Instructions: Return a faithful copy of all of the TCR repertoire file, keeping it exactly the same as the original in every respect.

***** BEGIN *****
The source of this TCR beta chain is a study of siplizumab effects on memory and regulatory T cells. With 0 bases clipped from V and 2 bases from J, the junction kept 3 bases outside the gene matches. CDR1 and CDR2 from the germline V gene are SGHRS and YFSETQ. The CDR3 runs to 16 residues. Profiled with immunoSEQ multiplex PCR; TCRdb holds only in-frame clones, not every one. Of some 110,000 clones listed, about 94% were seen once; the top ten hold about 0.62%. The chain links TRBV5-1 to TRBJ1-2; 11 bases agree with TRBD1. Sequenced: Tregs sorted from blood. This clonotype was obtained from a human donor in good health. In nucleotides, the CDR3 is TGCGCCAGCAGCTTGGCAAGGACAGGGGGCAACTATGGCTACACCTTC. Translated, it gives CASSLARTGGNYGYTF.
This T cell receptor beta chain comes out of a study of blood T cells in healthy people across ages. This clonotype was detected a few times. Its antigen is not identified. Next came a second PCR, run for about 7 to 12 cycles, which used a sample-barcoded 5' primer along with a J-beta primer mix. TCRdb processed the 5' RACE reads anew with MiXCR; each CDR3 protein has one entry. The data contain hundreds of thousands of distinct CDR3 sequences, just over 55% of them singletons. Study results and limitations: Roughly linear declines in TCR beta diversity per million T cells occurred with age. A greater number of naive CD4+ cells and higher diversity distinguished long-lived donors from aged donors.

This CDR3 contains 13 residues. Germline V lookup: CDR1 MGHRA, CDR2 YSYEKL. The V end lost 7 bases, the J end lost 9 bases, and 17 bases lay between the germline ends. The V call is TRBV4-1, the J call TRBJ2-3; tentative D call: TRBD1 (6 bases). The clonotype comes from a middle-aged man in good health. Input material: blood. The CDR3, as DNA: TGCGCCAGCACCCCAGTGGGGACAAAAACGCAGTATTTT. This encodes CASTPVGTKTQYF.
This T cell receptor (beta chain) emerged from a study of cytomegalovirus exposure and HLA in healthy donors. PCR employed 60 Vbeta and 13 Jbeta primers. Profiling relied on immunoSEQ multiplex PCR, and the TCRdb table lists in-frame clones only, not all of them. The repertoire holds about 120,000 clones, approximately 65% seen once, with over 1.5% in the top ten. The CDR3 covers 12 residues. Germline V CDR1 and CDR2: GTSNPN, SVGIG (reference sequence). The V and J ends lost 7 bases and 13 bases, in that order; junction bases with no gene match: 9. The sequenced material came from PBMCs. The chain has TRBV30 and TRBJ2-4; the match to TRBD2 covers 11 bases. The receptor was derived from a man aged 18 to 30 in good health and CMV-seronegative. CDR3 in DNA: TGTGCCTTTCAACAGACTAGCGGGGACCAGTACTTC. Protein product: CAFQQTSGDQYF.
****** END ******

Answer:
The source of this TCR beta chain is a study of siplizumab effects on memory and regulatory T cells. With 0 bases clipped from V and 2 bases from J, the junction kept 3 bases outside the gene matches. CDR1 and CDR2 from the germline V gene are SGHRS and YFSETQ. The CDR3 runs to 16 residues. Profiled with immunoSEQ multiplex PCR; TCRdb holds only in-frame clones, not every one. Of some 110,000 clones listed, about 94% were seen once; the top ten hold about 0.62%. The chain links TRBV5-1 to TRBJ1-2; 11 bases agree with TRBD1. Sequenced: Tregs sorted from blood. This clonotype was obtained from a human donor in good health. In nucleotides, the CDR3 is TGCGCCAGCAGCTTGGCAAGGACAGGGGGCAACTATGGCTACACCTTC. Translated, it gives CASSLARTGGNYGYTF.
This T cell receptor beta chain comes out of a study of blood T cells in healthy people across ages. This clonotype was detected a few times. Its antigen is not identified. Next came a second PCR, run for about 7 to 12 cycles, which used a sample-barcoded 5' primer along with a J-beta primer mix. TCRdb processed the 5' RACE reads anew with MiXCR; each CDR3 protein has one entry. The data contain hundreds of thousands of distinct CDR3 sequences, just over 55% of them singletons. Study results and limitations: Roughly linear declines in TCR beta diversity per million T cells occurred with age. A greater number of naive CD4+ cells and higher diversity distinguished long-lived donors from aged donors.

This CDR3 contains 13 residues. Germline V lookup: CDR1 MGHRA, CDR2 YSYEKL. The V end lost 7 bases, the J end lost 9 bases, and 17 bases lay between the germline ends. The V call is TRBV4-1, the J call TRBJ2-3; tentative D call: TRBD1 (6 bases). The clonotype comes from a middle-aged man in good health. Input material: blood. The CDR3, as DNA: TGCGCCAGCACCCCAGTGGGGACAAAAACGCAGTATTTT. This encodes CASTPVGTKTQYF.
This T cell receptor (beta chain) emerged from a study of cytomegalovirus exposure and HLA in healthy donors. PCR employed 60 Vbeta and 13 Jbeta primers. Profiling relied on immunoSEQ multiplex PCR, and the TCRdb table lists in-frame clones only, not all of them. The repertoire holds about 120,000 clones, approximately 65% seen once, with over 1.5% in the top ten. The CDR3 covers 12 residues. Germline V CDR1 and CDR2: GTSNPN, SVGIG (reference sequence). The V and J ends lost 7 bases and 13 bases, in that order; junction bases with no gene match: 9. The sequenced material came from PBMCs. The chain has TRBV30 and TRBJ2-4; the match to TRBD2 covers 11 bases. The receptor was derived from a man aged 18 to 30 in good health and CMV-seronegative. CDR3 in DNA: TGTGCCTTTCAACAGACTAGCGGGGACCAGTACTTC. Protein product: CAFQQTSGDQYF.